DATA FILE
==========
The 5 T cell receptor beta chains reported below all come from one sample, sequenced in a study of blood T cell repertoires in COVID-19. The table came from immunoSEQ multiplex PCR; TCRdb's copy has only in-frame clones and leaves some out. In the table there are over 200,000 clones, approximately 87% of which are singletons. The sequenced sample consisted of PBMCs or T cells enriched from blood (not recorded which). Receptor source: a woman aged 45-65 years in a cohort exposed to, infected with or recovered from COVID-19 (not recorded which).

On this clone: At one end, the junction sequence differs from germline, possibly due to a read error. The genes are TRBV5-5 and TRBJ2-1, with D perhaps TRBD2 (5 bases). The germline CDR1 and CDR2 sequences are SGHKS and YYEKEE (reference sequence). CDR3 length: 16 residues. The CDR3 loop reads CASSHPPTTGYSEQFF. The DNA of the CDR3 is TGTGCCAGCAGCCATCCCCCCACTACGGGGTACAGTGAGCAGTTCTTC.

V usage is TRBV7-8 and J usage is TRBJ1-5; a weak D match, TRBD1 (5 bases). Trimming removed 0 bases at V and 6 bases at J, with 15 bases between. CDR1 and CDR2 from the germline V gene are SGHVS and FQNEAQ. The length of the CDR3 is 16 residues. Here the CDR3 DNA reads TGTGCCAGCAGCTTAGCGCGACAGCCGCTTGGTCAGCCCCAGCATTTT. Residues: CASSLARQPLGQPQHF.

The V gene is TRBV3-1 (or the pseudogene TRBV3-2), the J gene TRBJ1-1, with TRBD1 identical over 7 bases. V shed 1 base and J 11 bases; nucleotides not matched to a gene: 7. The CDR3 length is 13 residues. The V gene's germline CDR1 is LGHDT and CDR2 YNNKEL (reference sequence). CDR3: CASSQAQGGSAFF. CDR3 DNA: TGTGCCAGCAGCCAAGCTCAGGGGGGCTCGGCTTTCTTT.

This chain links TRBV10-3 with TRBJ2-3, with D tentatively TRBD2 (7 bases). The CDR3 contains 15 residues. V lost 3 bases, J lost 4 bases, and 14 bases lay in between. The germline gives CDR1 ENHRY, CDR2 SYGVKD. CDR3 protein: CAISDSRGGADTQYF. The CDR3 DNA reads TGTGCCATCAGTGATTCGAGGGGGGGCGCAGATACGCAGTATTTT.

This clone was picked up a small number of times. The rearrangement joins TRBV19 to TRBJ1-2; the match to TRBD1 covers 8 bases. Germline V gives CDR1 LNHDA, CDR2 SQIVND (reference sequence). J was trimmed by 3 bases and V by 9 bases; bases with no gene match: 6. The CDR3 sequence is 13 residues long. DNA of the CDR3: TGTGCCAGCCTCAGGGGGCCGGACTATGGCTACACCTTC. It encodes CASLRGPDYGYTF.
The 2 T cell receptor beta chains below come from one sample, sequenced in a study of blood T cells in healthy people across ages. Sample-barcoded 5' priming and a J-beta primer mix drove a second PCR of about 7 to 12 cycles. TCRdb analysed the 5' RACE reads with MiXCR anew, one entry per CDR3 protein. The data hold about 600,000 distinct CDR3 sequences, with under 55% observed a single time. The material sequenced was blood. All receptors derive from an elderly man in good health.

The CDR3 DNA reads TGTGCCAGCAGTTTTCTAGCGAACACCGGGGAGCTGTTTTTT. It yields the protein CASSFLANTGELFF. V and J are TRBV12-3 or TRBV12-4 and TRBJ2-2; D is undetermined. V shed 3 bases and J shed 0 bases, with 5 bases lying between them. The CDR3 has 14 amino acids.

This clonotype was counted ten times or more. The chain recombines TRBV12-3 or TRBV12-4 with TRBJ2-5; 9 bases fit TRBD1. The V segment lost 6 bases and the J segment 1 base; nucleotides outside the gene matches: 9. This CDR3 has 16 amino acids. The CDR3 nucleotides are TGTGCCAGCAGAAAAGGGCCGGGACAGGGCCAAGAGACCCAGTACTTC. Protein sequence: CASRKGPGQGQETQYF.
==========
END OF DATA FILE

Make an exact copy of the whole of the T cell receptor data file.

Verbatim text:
The 5 T cell receptor beta chains reported below all come from one sample, sequenced in a study of blood T cell repertoires in COVID-19. The table came from immunoSEQ multiplex PCR; TCRdb's copy has only in-frame clones and leaves some out. In the table there are over 200,000 clones, approximately 87% of which are singletons. The sequenced sample consisted of PBMCs or T cells enriched from blood (not recorded which). Receptor source: a woman aged 45-65 years in a cohort exposed to, infected with or recovered from COVID-19 (not recorded which).

On this clone: At one end, the junction sequence differs from germline, possibly due to a read error. The genes are TRBV5-5 and TRBJ2-1, with D perhaps TRBD2 (5 bases). The germline CDR1 and CDR2 sequences are SGHKS and YYEKEE (reference sequence). CDR3 length: 16 residues. The CDR3 loop reads CASSHPPTTGYSEQFF. The DNA of the CDR3 is TGTGCCAGCAGCCATCCCCCCACTACGGGGTACAGTGAGCAGTTCTTC.

V usage is TRBV7-8 and J usage is TRBJ1-5; a weak D match, TRBD1 (5 bases). Trimming removed 0 bases at V and 6 bases at J, with 15 bases between. CDR1 and CDR2 from the germline V gene are SGHVS and FQNEAQ. The length of the CDR3 is 16 residues. Here the CDR3 DNA reads TGTGCCAGCAGCTTAGCGCGACAGCCGCTTGGTCAGCCCCAGCATTTT. Residues: CASSLARQPLGQPQHF.

The V gene is TRBV3-1 (or the pseudogene TRBV3-2), the J gene TRBJ1-1, with TRBD1 identical over 7 bases. V shed 1 base and J 11 bases; nucleotides not matched to a gene: 7. The CDR3 length is 13 residues. The V gene's germline CDR1 is LGHDT and CDR2 YNNKEL (reference sequence). CDR3: CASSQAQGGSAFF. CDR3 DNA: TGTGCCAGCAGCCAAGCTCAGGGGGGCTCGGCTTTCTTT.

This chain links TRBV10-3 with TRBJ2-3, with D tentatively TRBD2 (7 bases). The CDR3 contains 15 residues. V lost 3 bases, J lost 4 bases, and 14 bases lay in between. The germline gives CDR1 ENHRY, CDR2 SYGVKD. CDR3 protein: CAISDSRGGADTQYF. The CDR3 DNA reads TGTGCCATCAGTGATTCGAGGGGGGGCGCAGATACGCAGTATTTT.

This clone was picked up a small number of times. The rearrangement joins TRBV19 to TRBJ1-2; the match to TRBD1 covers 8 bases. Germline V gives CDR1 LNHDA, CDR2 SQIVND (reference sequence). J was trimmed by 3 bases and V by 9 bases; bases with no gene match: 6. The CDR3 sequence is 13 residues long. DNA of the CDR3: TGTGCCAGCCTCAGGGGGCCGGACTATGGCTACACCTTC. It encodes CASLRGPDYGYTF.
The 2 T cell receptor beta chains below come from one sample, sequenced in a study of blood T cells in healthy people across ages. Sample-barcoded 5' priming and a J-beta primer mix drove a second PCR of about 7 to 12 cycles. TCRdb analysed the 5' RACE reads with MiXCR anew, one entry per CDR3 protein. The data hold about 600,000 distinct CDR3 sequences, with under 55% observed a single time. The material sequenced was blood. All receptors derive from an elderly man in good health.

The CDR3 DNA reads TGTGCCAGCAGTTTTCTAGCGAACACCGGGGAGCTGTTTTTT. It yields the protein CASSFLANTGELFF. V and J are TRBV12-3 or TRBV12-4 and TRBJ2-2; D is undetermined. V shed 3 bases and J shed 0 bases, with 5 bases lying between them. The CDR3 has 14 amino acids.

This clonotype was counted ten times or more. The chain recombines TRBV12-3 or TRBV12-4 with TRBJ2-5; 9 bases fit TRBD1. The V segment lost 6 bases and the J segment 1 base; nucleotides outside the gene matches: 9. This CDR3 has 16 amino acids. The CDR3 nucleotides are TGTGCCAGCAGAAAAGGGCCGGGACAGGGCCAAGAGACCCAGTACTTC. Protein sequence: CASRKGPGQGQETQYF.